The Neuroscience of Napping
For Eric, a sales manager, one of the perks of working from home is being able to take a quick cat nap when even the strongest coffee can’t keep him from nodding off while reading a dull report. Unlike at the office, he doesn’t have to worry about his boss or coworkers catching him snoring at his desk — or, just as embarrassing, thinking he’s lazy. He arises from his sofa refreshed and ready to tackle the report with renewed vigor.
But for Jane, a nap makes her feel like her brain is slogging through quicksand. It also interferes with her ability to sleep at night, causing her to toss and turn, beginning the next day with a sleep deficit. So Jane has learned to avoid naps, opting for a brisk walk or an espresso when she starts to feel drowsy.
An often-cited 2009 survey indicates that, like Eric and Jane, people are divided on the issue of naps: On any given day, 34% of U.S. adults take one. Although nobody would question a toddler’s need for a midday snooze, many people, particularly in the U.S., consider adult napping to be a waste of time or downright lazy.
But the tide might be turning. Before the pandemic, several large companies, including Google, Cisco and Nike, installed spaces for employees to rest or sleep during the workday. Because sleep is one of the essential components for optimal mental health in daily life — what NLI calls “The Healthy Mind Platter” — companies are wise to consider its potential to maximize employees’ productivity, creativity, and mental well-being.
After all, research indicates that a nap can not only increase alertness, but also enhance cognitive performance, memory, and learning. The types of benefits depend on how long you sleep. Short naps (20 minutes or less) increase alertness and cognitive performance for up to 3 hours afterwards, and are less likely to cause “sleep inertia” — that confused, fuzzy-headed feeling that most people experience upon waking.
Longer naps (30 minutes or more) cause us to enter a period of deep sleep known as “slow-wave” sleep, during which brain temperature and blood flow to the brain decrease. Awaking from this deeper sleep state is jarring and requires an adjustment to higher rates of brain activity — hence, sleep inertia. However, long naps can provide greater benefits for learning and memory. When memories are first recorded in the hippocampus, they are weak and easily forgotten. Slow-wave sleep appears to push memories to the brain’s permanent storage area in the neocortex, a process called “memory consolidation.” Clearing out temporary storage areas also makes room for learning new material.
Importantly, experts say naps aren’t a substitute for a good night’s rest, which is deeper and contains more brain-restorative slow-wave sleep. So if you find that a nap interferes with your ability to fall and stay asleep at night, perhaps napping isn’t for you. However, if you’d like to give it a try or are considering a workplace napping policy, here are a few tips to help you do napping right:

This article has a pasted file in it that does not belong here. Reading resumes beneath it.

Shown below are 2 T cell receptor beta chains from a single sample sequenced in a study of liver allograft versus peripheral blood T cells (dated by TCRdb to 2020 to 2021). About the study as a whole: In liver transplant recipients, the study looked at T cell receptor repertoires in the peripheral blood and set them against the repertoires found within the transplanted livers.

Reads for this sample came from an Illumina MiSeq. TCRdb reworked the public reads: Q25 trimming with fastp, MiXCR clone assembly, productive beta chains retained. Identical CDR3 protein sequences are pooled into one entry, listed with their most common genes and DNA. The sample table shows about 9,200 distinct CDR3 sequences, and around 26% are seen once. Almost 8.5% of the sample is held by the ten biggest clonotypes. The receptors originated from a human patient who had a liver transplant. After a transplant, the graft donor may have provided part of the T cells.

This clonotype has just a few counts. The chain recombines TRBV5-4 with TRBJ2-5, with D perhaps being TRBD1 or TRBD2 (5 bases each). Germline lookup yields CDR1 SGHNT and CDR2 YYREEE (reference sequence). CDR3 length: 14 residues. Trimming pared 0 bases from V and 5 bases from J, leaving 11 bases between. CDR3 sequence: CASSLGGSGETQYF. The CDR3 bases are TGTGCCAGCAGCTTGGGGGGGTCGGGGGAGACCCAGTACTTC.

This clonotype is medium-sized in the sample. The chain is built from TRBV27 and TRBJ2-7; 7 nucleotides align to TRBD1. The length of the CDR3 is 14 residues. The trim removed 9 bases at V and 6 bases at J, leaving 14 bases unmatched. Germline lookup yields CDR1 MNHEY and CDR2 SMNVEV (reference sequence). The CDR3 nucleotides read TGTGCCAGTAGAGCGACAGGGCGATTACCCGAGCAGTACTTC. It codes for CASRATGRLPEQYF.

Time it correctly.
The Spanish word “siesta” comes from the Latin “sexta,” or “sixth,” which refers to timing a nap for the sixth hour after dawn. Research indicates that the Spanish had it very close, with the optimal timing for a nap between 1 and 4 p.m. This timing coincides with circadian rhythms, the natural processes that regulate our sleep/wake cycle and make us most drowsy between the hours of 2 and 4 a.m., and 1 and 3 p.m. In addition, a meal (such as lunch) causes a number of physiological changes that increase sleepiness, such as blood diversion away from other organs and to the gut, and increases in sleep-inducing chemicals like tryptophan and gastrointestinal hormones. Early-afternoon siestas are also less likely to interfere with nighttime sleep than later naps.
A recent study indicated that for peak performance, athletes should allow 30 minutes post-nap to reduce sleep inertia prior to training or competition. Along the same lines, schedule your nap for at least 30 minutes before an important presentation or meeting to allow time to sweep any remaining cobwebs from your brain.
Consider the aid of caffeine.
Yes, you read that right. Most studies indicate that a 10- to 20-minute nap provides the best balance of improved brain performance and reduced grogginess upon waking, but it can be tough to not let 20 minutes turn into two hours.
Some people set an alarm to wake them up after a specified amount of time, factoring in the time it usually takes them to fall asleep, or use an app to track sleep, but you can also consider another approach called the “caffeine nap.” Here, you drink a cup of coffee immediately before your nap, and you should naturally wake after 20 minutes — about the time it takes for caffeine to make its way through your bloodstream to stimulate your brain. As counterintuitive as taking a stimulant before sleep may seem, research has shown that the combination of caffeine and a nap is better than either alone for enhancing performance and reducing drowsiness.
Realize it’s not for everyone.
If you’re a manager or leader who finds napping helpful, you can help normalize it by adding a “do-not-disturb” naptime to your daily calendar and encouraging employees to do the same. For those who don’t like to nap, they could use the time to rest, meditate, exercise, or whatever else rejuvenates them.
If you experiment with napping and still don’t enjoy it, the reason might be written in your genes. Studies suggest that individual differences in nap preferences could be due to normal variations in sleep-related genes, such as a gene called PERIOD3 that influences circadian rhythms. Napping benefits also likely vary with other factors, such as age, gender, or health status. Clearly, more research is needed, but in the meantime, how you feel and perform after a short mid-afternoon nap may be the best indication of whether you should schedule a siesta as part of your daily routine.